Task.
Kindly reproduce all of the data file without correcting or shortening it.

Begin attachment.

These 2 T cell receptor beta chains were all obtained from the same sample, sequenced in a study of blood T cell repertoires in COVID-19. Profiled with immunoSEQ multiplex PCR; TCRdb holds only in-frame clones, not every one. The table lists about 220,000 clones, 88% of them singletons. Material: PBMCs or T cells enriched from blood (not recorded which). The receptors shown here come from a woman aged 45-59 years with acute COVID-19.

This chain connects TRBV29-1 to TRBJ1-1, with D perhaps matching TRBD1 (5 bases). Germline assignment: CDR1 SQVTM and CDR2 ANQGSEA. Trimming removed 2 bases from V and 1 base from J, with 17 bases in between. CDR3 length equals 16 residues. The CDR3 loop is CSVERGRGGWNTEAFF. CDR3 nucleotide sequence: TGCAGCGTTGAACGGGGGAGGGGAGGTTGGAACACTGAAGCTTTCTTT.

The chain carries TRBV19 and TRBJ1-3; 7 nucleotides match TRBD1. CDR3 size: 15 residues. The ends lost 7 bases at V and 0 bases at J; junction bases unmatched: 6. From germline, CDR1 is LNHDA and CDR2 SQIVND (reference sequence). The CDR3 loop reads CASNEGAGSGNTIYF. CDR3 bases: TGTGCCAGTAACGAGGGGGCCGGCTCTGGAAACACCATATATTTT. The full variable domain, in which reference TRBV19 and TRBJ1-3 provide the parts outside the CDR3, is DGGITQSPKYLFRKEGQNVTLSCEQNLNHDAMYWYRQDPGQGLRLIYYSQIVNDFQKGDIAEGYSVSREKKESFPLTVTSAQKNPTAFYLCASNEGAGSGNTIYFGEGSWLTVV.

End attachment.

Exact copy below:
These 2 T cell receptor beta chains were all obtained from the same sample, sequenced in a study of blood T cell repertoires in COVID-19. Profiled with immunoSEQ multiplex PCR; TCRdb holds only in-frame clones, not every one. The table lists about 220,000 clones, 88% of them singletons. Material: PBMCs or T cells enriched from blood (not recorded which). The receptors shown here come from a woman aged 45-59 years with acute COVID-19.

This chain connects TRBV29-1 to TRBJ1-1, with D perhaps matching TRBD1 (5 bases). Germline assignment: CDR1 SQVTM and CDR2 ANQGSEA. Trimming removed 2 bases from V and 1 base from J, with 17 bases in between. CDR3 length equals 16 residues. The CDR3 loop is CSVERGRGGWNTEAFF. CDR3 nucleotide sequence: TGCAGCGTTGAACGGGGGAGGGGAGGTTGGAACACTGAAGCTTTCTTT.

The chain carries TRBV19 and TRBJ1-3; 7 nucleotides match TRBD1. CDR3 size: 15 residues. The ends lost 7 bases at V and 0 bases at J; junction bases unmatched: 6. From germline, CDR1 is LNHDA and CDR2 SQIVND (reference sequence). The CDR3 loop reads CASNEGAGSGNTIYF. CDR3 bases: TGTGCCAGTAACGAGGGGGCCGGCTCTGGAAACACCATATATTTT. The full variable domain, in which reference TRBV19 and TRBJ1-3 provide the parts outside the CDR3, is DGGITQSPKYLFRKEGQNVTLSCEQNLNHDAMYWYRQDPGQGLRLIYYSQIVNDFQKGDIAEGYSVSREKKESFPLTVTSAQKNPTAFYLCASNEGAGSGNTIYFGEGSWLTVV.